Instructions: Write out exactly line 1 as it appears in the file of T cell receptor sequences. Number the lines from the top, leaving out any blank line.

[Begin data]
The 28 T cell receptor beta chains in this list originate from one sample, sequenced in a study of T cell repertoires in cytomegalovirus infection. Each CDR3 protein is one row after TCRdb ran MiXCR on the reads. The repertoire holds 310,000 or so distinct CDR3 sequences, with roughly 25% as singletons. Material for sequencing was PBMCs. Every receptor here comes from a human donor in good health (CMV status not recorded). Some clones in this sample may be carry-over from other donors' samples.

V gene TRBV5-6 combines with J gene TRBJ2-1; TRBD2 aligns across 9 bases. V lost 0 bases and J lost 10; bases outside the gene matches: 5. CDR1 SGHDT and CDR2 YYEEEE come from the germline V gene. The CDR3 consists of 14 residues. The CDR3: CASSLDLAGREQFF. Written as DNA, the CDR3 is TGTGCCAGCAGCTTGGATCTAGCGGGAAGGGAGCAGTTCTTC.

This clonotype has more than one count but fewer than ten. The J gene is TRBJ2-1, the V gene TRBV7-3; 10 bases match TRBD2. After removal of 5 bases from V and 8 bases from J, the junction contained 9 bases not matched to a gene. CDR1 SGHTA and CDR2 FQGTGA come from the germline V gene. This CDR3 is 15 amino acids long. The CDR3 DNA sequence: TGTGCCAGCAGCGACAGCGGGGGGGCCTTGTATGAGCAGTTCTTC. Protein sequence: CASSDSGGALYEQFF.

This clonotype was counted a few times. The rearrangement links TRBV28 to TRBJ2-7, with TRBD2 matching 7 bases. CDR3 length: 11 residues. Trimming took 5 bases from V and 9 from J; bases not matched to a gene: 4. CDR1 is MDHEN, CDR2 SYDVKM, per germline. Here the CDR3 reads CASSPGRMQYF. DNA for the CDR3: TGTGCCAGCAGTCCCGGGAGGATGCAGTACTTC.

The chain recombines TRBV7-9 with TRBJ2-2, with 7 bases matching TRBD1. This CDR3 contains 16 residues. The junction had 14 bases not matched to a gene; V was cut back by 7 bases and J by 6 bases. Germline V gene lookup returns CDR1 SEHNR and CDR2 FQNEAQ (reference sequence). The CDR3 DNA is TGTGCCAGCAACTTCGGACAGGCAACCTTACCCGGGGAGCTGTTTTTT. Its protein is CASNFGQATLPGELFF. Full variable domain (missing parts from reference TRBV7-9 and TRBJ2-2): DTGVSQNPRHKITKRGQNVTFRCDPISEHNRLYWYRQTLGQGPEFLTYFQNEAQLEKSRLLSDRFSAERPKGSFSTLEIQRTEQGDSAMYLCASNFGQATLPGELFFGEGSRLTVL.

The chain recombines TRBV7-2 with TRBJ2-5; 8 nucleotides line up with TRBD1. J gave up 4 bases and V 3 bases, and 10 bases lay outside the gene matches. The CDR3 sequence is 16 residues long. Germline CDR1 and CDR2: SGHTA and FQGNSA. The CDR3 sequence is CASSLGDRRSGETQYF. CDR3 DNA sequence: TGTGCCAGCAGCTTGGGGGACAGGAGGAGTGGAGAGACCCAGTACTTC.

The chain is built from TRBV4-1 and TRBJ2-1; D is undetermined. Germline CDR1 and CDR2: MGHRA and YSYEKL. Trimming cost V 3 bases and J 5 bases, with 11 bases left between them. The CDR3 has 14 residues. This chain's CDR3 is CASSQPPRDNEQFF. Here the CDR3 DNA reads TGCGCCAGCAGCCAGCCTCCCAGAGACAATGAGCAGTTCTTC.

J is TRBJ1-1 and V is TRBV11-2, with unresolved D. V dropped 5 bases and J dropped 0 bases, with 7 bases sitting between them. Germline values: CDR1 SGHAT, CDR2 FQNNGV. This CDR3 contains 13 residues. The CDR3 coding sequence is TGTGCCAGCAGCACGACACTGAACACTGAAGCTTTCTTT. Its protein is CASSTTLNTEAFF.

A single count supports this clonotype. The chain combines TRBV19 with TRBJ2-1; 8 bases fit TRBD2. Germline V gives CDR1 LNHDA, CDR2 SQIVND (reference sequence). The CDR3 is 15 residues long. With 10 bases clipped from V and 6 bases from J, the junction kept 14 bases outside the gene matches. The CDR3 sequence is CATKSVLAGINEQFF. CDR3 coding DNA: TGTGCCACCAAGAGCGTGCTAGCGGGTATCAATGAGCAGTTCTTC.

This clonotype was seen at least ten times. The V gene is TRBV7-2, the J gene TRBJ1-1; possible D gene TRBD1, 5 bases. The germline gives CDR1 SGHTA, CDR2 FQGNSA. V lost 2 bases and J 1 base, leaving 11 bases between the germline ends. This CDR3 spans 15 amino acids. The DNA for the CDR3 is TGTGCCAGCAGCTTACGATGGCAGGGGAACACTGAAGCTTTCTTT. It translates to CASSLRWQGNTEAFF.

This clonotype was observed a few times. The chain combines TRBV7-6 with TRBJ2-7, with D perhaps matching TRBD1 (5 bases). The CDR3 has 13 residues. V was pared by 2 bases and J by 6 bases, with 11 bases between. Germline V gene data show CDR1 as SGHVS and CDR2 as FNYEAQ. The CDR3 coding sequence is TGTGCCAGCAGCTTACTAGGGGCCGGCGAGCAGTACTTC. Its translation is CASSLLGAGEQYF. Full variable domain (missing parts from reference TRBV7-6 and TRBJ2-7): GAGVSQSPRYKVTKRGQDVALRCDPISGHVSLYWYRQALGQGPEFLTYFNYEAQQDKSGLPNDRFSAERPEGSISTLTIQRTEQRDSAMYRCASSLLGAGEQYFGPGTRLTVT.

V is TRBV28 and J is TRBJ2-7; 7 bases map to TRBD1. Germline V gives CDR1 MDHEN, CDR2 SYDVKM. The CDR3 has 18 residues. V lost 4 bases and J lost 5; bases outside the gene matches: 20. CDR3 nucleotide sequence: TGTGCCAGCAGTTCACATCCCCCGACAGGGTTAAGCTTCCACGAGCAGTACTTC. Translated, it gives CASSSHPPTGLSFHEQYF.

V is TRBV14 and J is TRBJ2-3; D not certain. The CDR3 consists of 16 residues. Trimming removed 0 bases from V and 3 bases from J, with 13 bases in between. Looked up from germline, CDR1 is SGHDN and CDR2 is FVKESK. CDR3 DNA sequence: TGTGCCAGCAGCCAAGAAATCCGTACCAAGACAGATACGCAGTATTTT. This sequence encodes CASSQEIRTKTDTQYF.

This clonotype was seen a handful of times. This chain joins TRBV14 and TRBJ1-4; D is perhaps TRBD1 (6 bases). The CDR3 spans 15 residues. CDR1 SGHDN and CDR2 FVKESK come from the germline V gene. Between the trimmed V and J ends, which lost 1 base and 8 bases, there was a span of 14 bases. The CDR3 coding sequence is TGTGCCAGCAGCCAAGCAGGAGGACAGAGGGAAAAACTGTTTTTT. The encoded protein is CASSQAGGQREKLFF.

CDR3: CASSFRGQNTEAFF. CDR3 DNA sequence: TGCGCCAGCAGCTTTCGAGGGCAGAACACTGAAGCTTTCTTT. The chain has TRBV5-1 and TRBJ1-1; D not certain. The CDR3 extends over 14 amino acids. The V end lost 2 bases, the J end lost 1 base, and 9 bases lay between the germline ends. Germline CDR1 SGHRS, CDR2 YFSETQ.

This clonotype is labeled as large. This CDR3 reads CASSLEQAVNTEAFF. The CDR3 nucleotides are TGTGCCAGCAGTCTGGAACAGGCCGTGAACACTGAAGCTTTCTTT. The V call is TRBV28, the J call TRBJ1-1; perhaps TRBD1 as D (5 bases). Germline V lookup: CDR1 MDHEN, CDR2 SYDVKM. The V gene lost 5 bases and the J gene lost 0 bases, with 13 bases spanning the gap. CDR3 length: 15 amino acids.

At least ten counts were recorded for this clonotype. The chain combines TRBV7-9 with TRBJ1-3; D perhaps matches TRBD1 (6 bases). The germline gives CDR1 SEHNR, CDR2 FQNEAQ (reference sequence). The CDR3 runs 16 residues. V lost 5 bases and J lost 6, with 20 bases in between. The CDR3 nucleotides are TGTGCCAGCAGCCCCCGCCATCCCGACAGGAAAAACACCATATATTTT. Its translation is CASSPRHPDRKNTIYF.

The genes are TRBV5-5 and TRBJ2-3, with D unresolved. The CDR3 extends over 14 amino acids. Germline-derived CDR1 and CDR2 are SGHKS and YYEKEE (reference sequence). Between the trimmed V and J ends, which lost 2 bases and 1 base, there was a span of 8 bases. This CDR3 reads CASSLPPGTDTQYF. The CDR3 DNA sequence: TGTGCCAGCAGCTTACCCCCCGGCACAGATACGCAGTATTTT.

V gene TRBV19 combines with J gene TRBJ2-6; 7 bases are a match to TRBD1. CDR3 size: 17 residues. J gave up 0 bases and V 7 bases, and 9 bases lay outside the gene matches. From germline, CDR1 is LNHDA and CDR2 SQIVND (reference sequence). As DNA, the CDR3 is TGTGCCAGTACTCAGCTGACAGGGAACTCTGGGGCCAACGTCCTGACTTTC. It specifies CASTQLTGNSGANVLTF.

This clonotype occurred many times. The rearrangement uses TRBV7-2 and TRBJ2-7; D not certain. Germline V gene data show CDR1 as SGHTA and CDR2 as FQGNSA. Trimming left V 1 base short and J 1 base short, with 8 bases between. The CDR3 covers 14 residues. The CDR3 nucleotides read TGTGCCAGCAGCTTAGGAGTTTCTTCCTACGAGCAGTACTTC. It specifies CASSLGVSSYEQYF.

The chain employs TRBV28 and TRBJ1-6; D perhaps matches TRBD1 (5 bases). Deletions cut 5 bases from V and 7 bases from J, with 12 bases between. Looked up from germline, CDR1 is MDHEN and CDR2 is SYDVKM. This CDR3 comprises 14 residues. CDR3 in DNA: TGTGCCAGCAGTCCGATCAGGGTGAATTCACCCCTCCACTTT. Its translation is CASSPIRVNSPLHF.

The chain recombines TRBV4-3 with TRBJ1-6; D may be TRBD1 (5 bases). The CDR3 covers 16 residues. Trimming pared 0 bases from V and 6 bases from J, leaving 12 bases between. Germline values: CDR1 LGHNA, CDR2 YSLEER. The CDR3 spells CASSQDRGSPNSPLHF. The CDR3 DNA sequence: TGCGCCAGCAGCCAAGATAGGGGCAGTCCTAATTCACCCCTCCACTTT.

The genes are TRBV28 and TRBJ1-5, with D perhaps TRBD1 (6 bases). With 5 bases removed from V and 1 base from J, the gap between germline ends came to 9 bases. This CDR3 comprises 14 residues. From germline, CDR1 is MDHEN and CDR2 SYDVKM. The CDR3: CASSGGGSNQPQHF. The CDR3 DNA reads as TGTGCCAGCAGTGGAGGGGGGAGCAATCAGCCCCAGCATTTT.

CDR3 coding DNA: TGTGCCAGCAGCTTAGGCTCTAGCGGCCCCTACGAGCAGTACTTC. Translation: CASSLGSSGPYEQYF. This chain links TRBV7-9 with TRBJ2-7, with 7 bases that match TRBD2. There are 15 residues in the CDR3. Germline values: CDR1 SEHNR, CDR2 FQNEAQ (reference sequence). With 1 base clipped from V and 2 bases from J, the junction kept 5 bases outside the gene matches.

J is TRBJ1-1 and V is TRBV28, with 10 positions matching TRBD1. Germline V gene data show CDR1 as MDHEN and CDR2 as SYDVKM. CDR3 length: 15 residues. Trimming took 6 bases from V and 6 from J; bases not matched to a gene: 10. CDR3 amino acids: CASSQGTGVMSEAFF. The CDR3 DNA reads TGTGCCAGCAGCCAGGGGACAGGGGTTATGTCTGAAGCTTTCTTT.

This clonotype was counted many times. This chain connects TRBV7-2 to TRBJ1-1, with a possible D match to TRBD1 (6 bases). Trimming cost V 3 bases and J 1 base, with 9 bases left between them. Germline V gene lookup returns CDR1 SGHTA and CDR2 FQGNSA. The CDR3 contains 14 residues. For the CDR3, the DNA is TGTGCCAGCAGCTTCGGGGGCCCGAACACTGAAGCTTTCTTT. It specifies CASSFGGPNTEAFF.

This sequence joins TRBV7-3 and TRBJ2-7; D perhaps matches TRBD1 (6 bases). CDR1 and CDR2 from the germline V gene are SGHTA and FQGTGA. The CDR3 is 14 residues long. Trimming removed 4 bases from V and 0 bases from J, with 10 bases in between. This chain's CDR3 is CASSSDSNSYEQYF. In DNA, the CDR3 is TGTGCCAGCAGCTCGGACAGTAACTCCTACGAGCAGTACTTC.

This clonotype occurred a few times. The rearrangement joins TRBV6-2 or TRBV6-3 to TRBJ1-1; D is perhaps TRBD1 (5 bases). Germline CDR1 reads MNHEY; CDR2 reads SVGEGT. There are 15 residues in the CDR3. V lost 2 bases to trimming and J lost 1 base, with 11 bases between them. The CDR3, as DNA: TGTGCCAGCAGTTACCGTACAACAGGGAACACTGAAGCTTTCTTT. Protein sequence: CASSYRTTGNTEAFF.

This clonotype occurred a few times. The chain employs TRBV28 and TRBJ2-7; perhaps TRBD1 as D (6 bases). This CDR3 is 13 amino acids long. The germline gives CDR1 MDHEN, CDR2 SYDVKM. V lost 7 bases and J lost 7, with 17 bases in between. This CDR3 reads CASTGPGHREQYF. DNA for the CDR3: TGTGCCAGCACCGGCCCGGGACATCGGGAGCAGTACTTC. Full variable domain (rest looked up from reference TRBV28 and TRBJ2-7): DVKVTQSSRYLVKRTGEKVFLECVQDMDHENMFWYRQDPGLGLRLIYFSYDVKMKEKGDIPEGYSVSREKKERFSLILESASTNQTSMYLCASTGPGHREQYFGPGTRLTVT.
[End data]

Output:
The 28 T cell receptor beta chains in this list originate from one sample, sequenced in a study of T cell repertoires in cytomegalovirus infection. Each CDR3 protein is one row after TCRdb ran MiXCR on the reads. The repertoire holds 310,000 or so distinct CDR3 sequences, with roughly 25% as singletons. Material for sequencing was PBMCs. Every receptor here comes from a human donor in good health (CMV status not recorded). Some clones in this sample may be carry-over from other donors' samples.